If you are generating plenty of awareness, but no sales, why are you marketing at all? Marketers need to balance their attention to their messaging throughout the sales funnel to really have an impact on the bottom line.
Many of us will have experienced a sense of ‘information overload’ where we simply switch off, or the frustration of wanting to know more about a product or service before we commit and not being able to find it. These scenarios aren’t made up, they are happening right now, all over the world – and each one represents a lost sale for someone.
For almost every purchase we make, we run through a broadly similar decision-making process (I say almost, as the impulse bar of chocolate at the supermarket counter is quite a different process). Typically, and particularly price for clickfunnels for more complex purchases, our thinking will go something like this: ‘My laptop is heavy – I saw that ad for really light weight ones, who was it again?’ (Latent need); ‘I saw that ad, I remember… it was X-Computers’ (Awareness); ‘I’ll just check out their site’ (Interest); ‘Hmm, well the weight certainly compares well, but can I afford it, what are the other options?’ (Evaluation); ‘I’ll pop into Y-shop to see what it feels like and ask a little more about it’ (Trial); ‘I’ve researched the best price, I’ll get it from there’ (Purchase). Kotler and others have spelt out various different versions of this process, there’s bound to have been one modelled for most markets.
By understanding the way people make buying decisions, you can map your sales funnel:
Against this process you should map and measure your sales funnel, you’ll steadily whittle down your audience at each step, with interested parties moving through the funnel and those who either don’t want what you offer or who are turned off by your messaging going elsewhere. To maximise the conversion at each stage, marketers should consider two key elements; tone and quantity.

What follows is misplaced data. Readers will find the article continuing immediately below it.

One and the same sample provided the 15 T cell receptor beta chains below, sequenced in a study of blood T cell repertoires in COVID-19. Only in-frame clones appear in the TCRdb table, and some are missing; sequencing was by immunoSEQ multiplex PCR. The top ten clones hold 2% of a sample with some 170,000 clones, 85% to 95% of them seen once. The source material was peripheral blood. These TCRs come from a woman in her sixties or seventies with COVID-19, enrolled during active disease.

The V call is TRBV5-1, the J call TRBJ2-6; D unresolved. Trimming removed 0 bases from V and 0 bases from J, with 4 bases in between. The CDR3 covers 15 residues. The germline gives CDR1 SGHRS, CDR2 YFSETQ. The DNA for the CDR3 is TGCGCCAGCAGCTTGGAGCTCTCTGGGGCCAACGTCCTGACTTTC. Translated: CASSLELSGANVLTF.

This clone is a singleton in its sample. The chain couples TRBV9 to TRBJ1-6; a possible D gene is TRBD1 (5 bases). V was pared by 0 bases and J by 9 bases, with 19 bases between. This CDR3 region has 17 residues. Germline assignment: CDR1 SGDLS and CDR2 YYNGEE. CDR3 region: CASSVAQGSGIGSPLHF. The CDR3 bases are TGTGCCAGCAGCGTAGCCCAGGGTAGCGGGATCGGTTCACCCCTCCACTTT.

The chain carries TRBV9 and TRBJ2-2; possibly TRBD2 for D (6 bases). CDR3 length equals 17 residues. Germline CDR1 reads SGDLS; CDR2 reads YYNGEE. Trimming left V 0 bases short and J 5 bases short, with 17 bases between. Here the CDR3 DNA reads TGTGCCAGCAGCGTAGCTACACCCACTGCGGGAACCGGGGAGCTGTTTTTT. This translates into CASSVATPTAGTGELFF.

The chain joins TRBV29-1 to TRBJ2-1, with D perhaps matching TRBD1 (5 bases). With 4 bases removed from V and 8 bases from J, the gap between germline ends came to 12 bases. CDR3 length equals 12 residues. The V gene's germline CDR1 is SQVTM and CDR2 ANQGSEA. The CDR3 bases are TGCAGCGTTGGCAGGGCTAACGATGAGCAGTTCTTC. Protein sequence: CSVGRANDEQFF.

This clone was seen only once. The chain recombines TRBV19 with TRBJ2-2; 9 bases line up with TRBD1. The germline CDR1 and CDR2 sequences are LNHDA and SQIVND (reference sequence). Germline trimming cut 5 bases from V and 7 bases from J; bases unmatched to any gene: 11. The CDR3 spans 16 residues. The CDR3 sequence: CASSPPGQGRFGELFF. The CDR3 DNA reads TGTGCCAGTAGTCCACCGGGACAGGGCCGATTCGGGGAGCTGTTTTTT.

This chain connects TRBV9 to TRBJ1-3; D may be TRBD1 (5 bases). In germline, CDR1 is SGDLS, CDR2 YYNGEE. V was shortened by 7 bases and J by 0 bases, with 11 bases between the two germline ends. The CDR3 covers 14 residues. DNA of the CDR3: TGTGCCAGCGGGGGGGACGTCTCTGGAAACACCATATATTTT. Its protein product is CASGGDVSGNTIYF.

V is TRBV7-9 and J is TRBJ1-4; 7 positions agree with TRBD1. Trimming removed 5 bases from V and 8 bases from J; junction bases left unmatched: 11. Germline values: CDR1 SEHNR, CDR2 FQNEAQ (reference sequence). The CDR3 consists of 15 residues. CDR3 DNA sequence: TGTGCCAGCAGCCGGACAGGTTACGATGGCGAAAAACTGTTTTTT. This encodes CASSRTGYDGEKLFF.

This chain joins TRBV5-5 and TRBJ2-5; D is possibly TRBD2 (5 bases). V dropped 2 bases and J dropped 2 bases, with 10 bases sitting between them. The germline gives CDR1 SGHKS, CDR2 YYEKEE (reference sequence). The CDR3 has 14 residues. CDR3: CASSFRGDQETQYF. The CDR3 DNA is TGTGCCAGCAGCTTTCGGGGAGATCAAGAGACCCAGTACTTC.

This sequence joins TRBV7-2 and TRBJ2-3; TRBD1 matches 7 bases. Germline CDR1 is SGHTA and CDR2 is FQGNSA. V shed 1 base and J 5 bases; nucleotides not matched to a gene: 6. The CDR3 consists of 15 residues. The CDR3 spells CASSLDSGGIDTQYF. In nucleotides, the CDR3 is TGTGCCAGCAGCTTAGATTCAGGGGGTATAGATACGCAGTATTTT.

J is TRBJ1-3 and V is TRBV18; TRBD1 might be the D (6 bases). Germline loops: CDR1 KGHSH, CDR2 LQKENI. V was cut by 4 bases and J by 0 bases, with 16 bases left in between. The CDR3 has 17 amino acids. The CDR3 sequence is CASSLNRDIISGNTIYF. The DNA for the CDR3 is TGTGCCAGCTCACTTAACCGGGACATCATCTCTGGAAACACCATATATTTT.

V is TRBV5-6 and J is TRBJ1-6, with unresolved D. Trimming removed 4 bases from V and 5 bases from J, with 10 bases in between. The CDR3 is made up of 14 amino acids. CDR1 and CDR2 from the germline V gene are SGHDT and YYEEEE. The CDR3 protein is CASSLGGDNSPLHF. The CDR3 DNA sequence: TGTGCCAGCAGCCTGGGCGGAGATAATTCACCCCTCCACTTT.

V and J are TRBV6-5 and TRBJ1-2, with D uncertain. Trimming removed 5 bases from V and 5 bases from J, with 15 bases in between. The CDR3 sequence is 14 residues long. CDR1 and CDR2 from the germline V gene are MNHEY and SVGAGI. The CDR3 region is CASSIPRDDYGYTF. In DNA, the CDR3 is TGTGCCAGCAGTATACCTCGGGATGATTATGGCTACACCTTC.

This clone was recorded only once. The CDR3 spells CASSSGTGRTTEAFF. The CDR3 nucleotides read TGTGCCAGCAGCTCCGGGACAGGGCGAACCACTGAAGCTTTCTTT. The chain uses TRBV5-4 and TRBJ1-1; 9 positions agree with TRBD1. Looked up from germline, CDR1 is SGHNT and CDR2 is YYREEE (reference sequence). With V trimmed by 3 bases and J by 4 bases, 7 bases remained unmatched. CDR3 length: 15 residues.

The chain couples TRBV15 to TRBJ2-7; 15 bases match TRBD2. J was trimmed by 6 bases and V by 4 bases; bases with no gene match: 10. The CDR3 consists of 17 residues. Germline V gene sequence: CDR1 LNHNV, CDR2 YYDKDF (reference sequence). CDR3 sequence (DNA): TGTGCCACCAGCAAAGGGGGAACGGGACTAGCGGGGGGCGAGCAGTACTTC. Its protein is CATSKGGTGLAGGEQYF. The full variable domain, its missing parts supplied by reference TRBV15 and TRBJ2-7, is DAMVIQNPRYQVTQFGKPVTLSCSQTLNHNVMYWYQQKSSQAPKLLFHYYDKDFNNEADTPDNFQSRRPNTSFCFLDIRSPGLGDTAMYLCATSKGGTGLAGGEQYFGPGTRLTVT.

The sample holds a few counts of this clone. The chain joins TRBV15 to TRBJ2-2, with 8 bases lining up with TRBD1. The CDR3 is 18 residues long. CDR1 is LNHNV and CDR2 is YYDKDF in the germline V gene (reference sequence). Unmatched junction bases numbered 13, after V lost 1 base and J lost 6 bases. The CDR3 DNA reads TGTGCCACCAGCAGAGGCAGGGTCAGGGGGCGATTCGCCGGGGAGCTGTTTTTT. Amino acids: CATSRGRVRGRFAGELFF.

What do I mean by tone? As short-hand, think emotion. Against the sales funnel, there is an appropriate tone at each step. If you imagine a continuum from emotional to rational, typically your marketing material will need to start at emotional and move to rational through the funnel. To really get noticed, you need to appeal to our most human side, our emotions. If you hit a nerve, they notice you. However rational you are, e.g. ‘we’re cheap’, if they don’t feel a need for what you’re offering they’re unlikely to notice your communications in the first place. Successful emotional appeals, in marketing terms, usually hit on a negative feeling and say that you can take it away. This is called finding the point of pain. Once you’ve established that emotional appeal, your communications need to move into more rational territory, where proof is needed. As a sanity check on the tone of your marketing materials, map out each stage of the sales funnel and look at the material (offline, online, sales person, in-store, etc.) and then judge the emotional appeal – are you delivering rational messages too soon? Is your material providing further emotional messaging, when your buyer is looking for rational proof?